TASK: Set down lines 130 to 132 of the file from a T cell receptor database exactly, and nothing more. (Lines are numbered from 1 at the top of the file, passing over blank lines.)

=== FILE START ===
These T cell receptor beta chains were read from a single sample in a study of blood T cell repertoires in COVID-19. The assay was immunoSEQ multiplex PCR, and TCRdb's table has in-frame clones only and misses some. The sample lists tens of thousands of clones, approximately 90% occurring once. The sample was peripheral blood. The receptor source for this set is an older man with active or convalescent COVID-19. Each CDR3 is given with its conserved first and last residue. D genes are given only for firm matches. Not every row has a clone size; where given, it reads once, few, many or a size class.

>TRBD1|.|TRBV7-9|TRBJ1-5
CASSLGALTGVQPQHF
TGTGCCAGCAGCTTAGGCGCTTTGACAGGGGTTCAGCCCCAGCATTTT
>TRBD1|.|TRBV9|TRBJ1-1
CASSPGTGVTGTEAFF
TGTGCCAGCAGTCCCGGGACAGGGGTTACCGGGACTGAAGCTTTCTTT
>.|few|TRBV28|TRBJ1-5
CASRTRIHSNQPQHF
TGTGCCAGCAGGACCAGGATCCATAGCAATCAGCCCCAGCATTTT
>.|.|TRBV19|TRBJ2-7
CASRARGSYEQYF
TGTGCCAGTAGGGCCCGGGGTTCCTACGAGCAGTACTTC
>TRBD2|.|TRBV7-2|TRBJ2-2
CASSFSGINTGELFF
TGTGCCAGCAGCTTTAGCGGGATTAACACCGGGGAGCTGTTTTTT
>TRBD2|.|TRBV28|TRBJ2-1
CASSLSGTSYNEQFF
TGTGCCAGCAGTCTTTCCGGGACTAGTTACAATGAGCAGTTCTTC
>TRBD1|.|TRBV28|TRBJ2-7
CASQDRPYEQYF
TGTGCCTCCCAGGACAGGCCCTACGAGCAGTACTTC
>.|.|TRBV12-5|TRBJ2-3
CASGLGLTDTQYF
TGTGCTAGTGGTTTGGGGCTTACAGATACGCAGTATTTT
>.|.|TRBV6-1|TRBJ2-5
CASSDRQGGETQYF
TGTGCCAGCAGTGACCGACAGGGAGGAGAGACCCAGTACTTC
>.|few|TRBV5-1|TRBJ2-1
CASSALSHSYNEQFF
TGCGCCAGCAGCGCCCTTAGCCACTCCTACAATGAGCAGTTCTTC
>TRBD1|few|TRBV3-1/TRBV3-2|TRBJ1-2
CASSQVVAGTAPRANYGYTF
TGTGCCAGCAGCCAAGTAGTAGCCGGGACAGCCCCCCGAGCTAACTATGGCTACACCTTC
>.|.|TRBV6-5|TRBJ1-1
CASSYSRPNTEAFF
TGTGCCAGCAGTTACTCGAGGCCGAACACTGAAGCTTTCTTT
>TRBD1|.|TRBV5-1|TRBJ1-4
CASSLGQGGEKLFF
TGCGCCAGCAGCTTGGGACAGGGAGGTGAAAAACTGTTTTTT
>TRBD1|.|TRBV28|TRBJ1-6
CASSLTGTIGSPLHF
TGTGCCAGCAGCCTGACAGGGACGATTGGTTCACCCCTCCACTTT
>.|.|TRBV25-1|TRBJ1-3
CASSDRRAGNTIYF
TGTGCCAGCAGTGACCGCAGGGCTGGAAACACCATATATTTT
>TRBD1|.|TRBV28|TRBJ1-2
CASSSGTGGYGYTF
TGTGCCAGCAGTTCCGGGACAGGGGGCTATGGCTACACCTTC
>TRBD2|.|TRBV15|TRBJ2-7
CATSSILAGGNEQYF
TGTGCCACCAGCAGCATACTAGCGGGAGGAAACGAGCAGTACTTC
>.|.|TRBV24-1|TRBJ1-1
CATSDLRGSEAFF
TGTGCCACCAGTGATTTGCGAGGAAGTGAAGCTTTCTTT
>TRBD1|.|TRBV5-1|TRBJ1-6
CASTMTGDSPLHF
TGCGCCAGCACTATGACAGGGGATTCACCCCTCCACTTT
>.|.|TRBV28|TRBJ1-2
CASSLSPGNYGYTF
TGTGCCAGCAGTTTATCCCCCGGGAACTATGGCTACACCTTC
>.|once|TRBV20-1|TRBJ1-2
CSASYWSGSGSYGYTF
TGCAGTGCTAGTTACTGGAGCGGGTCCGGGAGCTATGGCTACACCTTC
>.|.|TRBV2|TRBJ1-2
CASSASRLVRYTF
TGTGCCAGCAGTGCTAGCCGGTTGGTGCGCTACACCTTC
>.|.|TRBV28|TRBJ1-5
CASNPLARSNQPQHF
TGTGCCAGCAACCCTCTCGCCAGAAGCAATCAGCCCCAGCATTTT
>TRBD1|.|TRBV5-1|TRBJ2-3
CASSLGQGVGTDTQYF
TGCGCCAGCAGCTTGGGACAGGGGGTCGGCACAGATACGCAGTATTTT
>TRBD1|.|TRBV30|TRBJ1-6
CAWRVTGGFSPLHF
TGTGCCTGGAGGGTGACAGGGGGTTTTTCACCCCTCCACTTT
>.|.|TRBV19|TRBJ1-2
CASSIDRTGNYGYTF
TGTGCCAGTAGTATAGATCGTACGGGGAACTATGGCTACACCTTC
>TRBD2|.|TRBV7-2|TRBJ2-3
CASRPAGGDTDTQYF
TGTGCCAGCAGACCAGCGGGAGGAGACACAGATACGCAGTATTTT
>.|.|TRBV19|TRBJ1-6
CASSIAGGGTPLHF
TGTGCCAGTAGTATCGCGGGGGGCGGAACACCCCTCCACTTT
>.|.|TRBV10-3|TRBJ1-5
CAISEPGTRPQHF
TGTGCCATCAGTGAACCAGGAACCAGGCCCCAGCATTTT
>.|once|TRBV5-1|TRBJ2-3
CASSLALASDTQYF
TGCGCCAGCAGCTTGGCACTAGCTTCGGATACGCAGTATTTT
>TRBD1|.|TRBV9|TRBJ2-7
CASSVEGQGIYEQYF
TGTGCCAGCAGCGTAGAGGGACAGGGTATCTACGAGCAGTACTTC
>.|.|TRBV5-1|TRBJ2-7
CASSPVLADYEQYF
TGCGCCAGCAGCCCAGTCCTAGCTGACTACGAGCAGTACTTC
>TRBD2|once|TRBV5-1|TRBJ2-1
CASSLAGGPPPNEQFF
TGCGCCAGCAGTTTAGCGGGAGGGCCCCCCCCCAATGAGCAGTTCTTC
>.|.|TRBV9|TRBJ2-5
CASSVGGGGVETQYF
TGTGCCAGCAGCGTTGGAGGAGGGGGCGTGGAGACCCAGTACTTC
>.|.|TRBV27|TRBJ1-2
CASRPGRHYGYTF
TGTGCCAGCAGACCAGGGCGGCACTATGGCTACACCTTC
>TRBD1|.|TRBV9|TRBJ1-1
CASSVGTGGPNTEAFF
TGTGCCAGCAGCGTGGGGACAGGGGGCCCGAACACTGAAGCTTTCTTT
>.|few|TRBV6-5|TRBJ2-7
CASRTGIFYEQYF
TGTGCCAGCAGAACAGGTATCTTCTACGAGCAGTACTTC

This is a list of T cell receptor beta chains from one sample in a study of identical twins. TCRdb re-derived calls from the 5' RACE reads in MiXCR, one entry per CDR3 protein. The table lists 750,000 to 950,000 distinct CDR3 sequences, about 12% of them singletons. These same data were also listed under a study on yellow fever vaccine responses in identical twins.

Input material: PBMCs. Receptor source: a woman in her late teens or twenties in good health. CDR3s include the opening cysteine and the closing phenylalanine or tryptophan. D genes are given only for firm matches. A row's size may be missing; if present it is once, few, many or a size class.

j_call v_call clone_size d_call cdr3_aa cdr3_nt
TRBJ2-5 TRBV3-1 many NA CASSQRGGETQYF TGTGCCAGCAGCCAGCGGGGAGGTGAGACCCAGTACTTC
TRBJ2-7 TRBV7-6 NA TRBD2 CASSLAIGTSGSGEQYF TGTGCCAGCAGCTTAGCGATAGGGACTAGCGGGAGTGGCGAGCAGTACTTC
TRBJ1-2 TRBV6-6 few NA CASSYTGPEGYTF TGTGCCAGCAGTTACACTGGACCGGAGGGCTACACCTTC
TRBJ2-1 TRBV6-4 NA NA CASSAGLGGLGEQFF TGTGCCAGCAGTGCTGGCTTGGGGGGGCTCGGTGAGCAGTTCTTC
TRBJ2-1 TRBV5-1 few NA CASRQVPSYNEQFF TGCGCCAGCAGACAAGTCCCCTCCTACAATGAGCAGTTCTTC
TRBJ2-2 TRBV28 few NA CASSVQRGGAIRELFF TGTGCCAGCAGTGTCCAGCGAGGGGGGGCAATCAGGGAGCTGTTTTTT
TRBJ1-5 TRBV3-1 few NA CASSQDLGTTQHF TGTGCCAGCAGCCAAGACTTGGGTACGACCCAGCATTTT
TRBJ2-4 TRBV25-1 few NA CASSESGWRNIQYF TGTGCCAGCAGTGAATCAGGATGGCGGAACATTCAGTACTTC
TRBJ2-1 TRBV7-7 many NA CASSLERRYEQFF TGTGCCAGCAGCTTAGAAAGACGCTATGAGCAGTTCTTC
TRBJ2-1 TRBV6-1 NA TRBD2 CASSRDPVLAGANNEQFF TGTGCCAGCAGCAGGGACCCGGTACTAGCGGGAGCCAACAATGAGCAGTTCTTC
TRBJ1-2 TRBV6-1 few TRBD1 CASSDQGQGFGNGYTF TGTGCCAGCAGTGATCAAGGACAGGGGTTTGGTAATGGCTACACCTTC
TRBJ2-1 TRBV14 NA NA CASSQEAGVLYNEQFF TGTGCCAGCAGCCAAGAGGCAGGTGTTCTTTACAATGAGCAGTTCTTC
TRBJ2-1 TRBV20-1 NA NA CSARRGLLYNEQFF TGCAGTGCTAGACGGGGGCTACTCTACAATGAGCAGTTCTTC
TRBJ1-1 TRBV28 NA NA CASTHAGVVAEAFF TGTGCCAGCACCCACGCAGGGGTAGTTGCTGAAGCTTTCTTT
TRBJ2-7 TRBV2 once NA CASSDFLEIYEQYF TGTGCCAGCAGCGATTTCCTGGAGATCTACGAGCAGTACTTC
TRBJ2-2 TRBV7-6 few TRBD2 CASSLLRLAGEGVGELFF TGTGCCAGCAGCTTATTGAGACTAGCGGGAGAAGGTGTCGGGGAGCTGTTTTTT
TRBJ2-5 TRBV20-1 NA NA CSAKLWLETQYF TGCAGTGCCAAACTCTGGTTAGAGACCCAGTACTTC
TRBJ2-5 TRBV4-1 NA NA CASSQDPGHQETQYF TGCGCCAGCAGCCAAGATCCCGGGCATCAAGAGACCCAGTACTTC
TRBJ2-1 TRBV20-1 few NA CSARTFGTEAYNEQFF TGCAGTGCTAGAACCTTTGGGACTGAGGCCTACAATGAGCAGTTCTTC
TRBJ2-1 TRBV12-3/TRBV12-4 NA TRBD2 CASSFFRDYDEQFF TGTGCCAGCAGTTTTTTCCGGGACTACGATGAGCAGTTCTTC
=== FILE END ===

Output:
TRBJ2-7 TRBV2 once NA CASSDFLEIYEQYF TGTGCCAGCAGCGATTTCCTGGAGATCTACGAGCAGTACTTC
TRBJ2-2 TRBV7-6 few TRBD2 CASSLLRLAGEGVGELFF TGTGCCAGCAGCTTATTGAGACTAGCGGGAGAAGGTGTCGGGGAGCTGTTTTTT
TRBJ2-5 TRBV20-1 NA NA CSAKLWLETQYF TGCAGTGCCAAACTCTGGTTAGAGACCCAGTACTTC